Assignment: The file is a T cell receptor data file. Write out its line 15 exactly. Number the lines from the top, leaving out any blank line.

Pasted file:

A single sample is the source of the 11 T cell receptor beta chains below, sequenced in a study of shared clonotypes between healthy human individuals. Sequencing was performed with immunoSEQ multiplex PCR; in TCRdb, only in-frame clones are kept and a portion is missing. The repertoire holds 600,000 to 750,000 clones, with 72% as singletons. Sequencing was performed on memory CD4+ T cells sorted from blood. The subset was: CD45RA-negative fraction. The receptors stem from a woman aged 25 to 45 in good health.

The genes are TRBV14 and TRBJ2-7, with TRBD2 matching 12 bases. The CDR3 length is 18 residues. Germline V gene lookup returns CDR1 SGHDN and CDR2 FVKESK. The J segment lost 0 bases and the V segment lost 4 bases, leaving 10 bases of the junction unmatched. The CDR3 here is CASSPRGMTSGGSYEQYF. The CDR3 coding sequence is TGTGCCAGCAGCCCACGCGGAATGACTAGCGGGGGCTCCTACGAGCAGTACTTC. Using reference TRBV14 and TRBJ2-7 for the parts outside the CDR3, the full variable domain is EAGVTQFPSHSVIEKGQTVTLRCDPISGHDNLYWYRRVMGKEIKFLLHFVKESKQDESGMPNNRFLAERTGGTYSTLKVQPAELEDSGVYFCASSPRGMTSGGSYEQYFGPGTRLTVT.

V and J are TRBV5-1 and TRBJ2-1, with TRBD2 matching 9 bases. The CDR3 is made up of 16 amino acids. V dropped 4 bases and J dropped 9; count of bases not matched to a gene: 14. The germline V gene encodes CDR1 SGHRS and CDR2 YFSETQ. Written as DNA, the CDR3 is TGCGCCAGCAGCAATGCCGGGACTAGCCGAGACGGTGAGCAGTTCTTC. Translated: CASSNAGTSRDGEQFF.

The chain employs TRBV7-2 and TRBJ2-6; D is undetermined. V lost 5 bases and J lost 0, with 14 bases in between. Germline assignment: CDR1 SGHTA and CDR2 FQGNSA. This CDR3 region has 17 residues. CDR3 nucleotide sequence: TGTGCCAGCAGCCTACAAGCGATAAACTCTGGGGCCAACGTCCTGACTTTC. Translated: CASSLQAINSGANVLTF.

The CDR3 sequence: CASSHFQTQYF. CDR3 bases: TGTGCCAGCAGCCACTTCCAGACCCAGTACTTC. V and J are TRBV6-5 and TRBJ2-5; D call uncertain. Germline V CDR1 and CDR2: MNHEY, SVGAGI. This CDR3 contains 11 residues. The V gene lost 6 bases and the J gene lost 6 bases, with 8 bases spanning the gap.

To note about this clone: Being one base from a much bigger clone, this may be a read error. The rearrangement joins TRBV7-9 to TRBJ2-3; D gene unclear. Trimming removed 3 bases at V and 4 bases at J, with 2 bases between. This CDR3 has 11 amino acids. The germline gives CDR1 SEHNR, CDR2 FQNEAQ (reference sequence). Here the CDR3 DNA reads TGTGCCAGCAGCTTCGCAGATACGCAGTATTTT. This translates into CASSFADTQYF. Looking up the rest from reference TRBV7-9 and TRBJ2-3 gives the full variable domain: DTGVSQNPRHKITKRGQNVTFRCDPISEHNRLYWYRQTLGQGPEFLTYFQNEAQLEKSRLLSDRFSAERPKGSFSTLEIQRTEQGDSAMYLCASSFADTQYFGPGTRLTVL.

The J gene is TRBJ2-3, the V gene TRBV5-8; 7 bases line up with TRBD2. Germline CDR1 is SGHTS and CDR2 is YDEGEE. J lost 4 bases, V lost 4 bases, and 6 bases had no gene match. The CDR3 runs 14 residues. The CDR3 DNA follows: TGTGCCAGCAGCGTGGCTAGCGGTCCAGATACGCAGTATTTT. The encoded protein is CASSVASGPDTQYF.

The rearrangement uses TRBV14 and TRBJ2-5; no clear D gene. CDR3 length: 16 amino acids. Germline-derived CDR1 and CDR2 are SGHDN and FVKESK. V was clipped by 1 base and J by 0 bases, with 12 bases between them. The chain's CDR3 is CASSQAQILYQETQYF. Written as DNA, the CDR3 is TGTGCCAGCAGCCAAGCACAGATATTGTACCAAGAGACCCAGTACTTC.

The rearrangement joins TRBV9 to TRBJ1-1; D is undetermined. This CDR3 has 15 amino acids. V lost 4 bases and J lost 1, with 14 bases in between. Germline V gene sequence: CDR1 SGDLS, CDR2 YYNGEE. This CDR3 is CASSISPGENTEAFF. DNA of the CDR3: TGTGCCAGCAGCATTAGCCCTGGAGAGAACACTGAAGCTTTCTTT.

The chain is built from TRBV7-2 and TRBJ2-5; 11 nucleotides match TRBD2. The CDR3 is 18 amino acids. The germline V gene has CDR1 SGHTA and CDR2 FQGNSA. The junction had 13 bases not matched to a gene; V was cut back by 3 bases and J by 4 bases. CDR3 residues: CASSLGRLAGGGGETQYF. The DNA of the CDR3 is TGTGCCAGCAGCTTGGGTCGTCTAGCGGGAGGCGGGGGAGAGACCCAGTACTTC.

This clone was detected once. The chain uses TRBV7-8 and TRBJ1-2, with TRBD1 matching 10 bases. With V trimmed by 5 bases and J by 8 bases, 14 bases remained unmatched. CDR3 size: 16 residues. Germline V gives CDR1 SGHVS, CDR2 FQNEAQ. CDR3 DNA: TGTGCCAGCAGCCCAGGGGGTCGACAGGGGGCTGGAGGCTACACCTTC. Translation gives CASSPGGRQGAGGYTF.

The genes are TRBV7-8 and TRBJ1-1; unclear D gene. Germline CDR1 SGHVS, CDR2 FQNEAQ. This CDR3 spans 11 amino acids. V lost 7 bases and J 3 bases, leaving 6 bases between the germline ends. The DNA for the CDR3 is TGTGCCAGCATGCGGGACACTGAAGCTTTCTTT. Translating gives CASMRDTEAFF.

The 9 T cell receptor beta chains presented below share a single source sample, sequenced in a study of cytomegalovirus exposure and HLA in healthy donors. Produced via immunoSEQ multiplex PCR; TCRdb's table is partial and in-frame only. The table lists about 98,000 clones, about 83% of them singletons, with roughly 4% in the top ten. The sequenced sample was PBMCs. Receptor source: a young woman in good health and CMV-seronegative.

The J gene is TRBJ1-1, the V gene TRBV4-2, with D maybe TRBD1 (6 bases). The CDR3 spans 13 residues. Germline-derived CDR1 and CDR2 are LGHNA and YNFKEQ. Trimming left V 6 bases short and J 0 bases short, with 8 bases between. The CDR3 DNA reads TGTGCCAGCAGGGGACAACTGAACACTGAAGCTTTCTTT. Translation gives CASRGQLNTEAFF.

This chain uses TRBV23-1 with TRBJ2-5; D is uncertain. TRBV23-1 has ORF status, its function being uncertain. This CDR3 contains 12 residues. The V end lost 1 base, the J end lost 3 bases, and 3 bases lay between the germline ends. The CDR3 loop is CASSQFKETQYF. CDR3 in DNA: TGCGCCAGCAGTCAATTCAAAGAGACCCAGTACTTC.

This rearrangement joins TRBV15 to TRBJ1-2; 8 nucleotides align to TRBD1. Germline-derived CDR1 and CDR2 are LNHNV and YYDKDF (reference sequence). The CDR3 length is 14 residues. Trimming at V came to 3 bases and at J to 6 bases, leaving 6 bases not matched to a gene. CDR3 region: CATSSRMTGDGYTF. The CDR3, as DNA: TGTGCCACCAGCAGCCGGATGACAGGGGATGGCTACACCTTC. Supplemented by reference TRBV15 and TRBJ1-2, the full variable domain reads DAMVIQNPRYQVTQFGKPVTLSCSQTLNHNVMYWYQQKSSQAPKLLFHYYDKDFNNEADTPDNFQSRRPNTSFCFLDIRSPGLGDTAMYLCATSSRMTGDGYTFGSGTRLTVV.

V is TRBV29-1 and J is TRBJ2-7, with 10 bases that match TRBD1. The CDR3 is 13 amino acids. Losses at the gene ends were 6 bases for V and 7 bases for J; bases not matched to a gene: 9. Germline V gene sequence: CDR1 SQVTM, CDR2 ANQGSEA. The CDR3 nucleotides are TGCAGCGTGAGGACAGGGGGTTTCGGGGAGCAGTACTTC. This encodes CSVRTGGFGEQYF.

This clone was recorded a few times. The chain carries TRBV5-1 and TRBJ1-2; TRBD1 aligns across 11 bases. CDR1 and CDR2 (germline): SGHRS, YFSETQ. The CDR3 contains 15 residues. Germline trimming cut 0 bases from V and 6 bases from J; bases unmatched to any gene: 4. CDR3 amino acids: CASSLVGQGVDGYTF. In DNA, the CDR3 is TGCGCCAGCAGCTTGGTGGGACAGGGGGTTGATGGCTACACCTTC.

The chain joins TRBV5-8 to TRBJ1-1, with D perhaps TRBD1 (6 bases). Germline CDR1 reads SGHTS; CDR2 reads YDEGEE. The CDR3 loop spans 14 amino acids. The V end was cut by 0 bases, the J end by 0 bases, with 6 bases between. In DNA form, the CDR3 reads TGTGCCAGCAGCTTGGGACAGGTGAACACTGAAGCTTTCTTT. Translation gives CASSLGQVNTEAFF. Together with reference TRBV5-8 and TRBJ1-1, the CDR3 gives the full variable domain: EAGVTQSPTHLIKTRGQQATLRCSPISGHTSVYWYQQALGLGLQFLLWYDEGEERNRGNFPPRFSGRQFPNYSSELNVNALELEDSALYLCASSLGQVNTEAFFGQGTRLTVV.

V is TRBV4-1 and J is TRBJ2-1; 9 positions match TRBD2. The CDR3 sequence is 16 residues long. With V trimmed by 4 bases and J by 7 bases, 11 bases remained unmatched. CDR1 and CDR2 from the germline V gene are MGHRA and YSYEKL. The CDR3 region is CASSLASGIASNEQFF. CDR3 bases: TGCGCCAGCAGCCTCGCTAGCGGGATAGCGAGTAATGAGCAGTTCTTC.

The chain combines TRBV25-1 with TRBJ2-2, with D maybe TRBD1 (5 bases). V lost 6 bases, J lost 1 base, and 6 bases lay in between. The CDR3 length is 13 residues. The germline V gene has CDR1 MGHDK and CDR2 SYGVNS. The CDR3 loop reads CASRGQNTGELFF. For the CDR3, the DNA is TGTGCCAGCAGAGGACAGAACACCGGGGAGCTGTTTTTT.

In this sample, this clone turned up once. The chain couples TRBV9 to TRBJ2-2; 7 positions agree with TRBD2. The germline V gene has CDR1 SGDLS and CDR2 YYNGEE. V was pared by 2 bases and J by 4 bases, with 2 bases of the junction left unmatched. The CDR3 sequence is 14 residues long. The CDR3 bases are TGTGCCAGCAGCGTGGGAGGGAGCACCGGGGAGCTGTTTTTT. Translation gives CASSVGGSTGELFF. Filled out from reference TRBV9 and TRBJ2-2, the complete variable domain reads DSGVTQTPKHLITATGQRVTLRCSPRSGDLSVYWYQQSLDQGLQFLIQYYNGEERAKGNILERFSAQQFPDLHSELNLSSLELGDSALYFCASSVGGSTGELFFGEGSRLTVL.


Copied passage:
This chain uses TRBV23-1 with TRBJ2-5; D is uncertain. TRBV23-1 has ORF status, its function being uncertain. This CDR3 contains 12 residues. The V end lost 1 base, the J end lost 3 bases, and 3 bases lay between the germline ends. The CDR3 loop is CASSQFKETQYF. CDR3 in DNA: TGCGCCAGCAGTCAATTCAAAGAGACCCAGTACTTC.